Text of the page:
DYLAN: Yeah. That's an interesting thought of using that for idea generation. But I've been thinking of it mostly instrumentally like, "I have an idea. And I have more ideas for things that I would like to write and research than I have time and energy to write and research that thing." And so, yeah, there's a degree to which you could use it to break through writer's block and be like, "I'm Spencer. I'm interested in thinking rationally and cognitive biases and how to reduce them, or some things I haven't thought about." And then it will conjure up a new type of cognitive bias that you've never thought of before and can send you off on an interesting pathway. I think another question here is just about the scarcity of the outputs. And I think this matters for how economically valuable it is. So I'm a member of the Writers Guild of America, East. My comrades who are covered by the multi-member bargaining agreement, who write TV shows and movies and things have been on strike for months at this point. The actors are on strike with them. AI is a huge part of that dispute. And I think one reason I'm sort of skeptical of the most boosterish stories I've heard about what AI can do in Hollywood is that, at no point has the binding constraint on studios been that there are not enough people who want to write scripts. It's a running joke that everyone in the LA area who is your waiter or your valet driver or whatever has a spec script that they want you to read. What's scarce are scripts that will align with what studios are excited to do and what they think are going to be profitable as full-produced movies. And it's not super clear to me that LLMs are near a point where they can just emulate a replacement level screenwriter among the best screenwriters that studios get into bidding wars over. There's also a degree of what people would rationally do based on the capabilities of these things. And then there's what they actually do. And Hollywood is an interesting case where you don't have a lot of data. They only release so many movies each year. And they release a very small number of movies that they put anything in the marketing budget for. So they just have a pretty crappy data set on what is successful as a movie. And also, what a successful movie changes very frequently, and tastes change very frequently. And so, they're making decisions — they have large analytics departments — but they're also just making a lot of decisions based on gut. And I think a number of industries are like that, either because they haven't had a Moneyball moment where people start to get serious about analytics, or just because they're in an area where data is scarce. And so you're having to make all kinds of forecasts and things on the basis of very little information that operate on a kind of gut instinct. And my sense is that the people whose guts are being consulted there, are not people who are super excited about these kinds of things, and tend to be conservative about embracing new technologies. And I suspect that will be a kind of constraining factor in the near term.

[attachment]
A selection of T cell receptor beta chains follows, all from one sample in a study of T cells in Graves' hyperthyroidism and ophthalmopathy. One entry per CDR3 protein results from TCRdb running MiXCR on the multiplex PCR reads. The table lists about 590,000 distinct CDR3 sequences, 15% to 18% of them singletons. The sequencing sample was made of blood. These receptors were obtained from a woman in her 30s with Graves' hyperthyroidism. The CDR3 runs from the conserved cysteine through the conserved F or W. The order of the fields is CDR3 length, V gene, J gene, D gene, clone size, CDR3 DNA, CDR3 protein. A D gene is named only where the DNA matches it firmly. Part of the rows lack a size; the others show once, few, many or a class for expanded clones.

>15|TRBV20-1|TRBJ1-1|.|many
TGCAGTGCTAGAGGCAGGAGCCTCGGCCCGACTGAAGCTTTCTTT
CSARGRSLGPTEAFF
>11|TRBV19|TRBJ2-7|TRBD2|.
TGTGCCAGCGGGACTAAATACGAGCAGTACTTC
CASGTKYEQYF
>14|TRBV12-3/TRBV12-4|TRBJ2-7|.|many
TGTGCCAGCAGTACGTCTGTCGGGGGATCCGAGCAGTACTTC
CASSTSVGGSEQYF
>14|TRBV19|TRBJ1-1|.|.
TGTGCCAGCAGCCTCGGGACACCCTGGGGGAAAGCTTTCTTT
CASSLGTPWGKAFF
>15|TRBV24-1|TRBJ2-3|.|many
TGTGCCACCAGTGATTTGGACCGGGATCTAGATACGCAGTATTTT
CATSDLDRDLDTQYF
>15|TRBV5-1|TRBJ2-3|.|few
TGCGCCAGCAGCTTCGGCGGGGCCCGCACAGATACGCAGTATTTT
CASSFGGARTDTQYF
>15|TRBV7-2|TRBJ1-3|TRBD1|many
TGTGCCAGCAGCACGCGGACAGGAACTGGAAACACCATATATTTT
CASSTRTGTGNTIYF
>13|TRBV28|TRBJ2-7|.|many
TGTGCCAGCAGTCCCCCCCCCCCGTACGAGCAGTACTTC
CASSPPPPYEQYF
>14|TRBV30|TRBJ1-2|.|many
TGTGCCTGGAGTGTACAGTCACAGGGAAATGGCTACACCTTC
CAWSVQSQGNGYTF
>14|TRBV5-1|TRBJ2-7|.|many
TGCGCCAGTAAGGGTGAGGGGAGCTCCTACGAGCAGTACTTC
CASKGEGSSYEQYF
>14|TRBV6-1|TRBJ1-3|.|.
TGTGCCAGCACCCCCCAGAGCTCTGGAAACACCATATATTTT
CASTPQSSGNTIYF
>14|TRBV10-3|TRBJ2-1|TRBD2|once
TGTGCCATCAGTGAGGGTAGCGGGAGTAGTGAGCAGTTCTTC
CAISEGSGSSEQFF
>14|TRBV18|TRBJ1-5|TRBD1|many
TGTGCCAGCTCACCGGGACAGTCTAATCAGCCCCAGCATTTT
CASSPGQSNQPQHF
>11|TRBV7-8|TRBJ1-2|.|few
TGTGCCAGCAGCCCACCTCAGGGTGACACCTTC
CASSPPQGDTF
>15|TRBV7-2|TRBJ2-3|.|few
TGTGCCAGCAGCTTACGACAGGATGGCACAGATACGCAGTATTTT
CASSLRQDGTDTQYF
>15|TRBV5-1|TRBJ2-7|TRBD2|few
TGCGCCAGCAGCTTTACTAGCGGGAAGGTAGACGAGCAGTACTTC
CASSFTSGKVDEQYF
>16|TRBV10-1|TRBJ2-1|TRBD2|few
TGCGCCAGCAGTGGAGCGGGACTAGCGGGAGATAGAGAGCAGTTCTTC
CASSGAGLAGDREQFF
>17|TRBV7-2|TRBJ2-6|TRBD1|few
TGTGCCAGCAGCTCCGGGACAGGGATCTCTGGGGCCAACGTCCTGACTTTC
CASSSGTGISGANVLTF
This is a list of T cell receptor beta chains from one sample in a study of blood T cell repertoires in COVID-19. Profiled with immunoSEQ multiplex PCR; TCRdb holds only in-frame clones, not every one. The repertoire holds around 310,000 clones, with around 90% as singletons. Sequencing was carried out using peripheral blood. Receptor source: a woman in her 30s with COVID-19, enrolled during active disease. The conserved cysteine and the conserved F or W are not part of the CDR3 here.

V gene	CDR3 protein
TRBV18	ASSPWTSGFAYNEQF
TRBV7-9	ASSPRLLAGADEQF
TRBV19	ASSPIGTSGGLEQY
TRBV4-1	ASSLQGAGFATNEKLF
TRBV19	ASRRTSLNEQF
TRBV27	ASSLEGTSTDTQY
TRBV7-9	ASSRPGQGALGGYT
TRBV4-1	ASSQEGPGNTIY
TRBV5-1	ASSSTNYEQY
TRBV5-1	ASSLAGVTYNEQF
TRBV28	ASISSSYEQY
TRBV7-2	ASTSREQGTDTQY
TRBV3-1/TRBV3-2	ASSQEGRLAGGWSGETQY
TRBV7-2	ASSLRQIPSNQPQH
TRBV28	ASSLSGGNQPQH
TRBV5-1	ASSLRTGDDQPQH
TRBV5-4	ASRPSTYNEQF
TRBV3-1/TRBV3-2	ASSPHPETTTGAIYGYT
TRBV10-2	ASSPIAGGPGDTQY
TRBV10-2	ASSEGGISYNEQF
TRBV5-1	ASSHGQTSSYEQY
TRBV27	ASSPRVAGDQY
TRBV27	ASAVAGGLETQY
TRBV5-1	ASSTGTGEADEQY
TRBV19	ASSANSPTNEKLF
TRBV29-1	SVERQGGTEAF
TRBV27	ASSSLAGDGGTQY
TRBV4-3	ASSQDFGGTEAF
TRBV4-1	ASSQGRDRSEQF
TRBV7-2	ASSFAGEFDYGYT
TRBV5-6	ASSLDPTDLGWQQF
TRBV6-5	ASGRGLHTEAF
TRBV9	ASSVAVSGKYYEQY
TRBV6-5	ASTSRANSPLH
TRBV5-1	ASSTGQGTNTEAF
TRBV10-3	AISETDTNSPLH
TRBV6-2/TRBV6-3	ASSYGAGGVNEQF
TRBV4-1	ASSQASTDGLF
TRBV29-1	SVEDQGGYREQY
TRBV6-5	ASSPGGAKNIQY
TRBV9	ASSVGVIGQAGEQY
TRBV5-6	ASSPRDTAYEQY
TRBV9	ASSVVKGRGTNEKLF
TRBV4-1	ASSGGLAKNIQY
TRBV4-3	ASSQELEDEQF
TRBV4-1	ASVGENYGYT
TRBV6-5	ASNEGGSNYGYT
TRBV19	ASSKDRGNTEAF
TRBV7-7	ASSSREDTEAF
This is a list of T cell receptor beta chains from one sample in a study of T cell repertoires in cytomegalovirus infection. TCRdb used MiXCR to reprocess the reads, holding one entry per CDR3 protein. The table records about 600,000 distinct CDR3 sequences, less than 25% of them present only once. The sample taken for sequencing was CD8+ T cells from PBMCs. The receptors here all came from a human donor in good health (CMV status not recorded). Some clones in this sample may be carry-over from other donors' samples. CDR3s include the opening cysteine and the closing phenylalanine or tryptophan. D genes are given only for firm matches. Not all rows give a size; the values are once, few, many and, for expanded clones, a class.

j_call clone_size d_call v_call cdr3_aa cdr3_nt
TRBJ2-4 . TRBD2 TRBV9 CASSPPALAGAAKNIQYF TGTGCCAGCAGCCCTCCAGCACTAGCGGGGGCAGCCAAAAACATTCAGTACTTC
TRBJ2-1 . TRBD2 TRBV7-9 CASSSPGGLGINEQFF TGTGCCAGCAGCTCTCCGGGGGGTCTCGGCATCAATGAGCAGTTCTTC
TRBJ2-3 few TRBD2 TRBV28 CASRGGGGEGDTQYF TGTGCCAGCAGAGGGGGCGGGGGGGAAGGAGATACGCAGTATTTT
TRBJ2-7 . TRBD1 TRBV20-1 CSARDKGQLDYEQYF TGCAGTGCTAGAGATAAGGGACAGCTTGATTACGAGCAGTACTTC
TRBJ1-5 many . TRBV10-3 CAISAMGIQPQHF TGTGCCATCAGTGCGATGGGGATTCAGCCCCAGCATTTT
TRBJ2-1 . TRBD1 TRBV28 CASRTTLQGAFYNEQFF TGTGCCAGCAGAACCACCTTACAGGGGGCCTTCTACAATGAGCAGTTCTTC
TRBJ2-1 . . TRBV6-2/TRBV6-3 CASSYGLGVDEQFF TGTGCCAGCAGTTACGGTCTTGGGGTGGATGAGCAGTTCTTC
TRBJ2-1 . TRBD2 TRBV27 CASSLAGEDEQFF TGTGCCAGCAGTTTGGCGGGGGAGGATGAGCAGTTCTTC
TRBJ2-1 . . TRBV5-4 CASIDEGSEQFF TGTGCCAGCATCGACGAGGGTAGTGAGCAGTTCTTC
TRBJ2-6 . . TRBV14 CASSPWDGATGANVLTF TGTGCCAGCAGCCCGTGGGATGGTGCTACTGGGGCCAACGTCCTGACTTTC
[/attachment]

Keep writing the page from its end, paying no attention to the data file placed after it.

SPENCER: You could imagine a very Moneyball-oriented movie studio that just like, "We're gonna have LLMs generate thousands of different scripts. We're gonna have people read them. We're gonna hook the people up to facial monitoring that's tracking their emotions as they're reading the scripts." And you're getting training data like, "Okay. We need a sad moment now. And we're gonna have our LLMs generate 50 different sad moments and find the actual saddest one, and then we'd have the moments on." Does that actually seem a plausible scenario?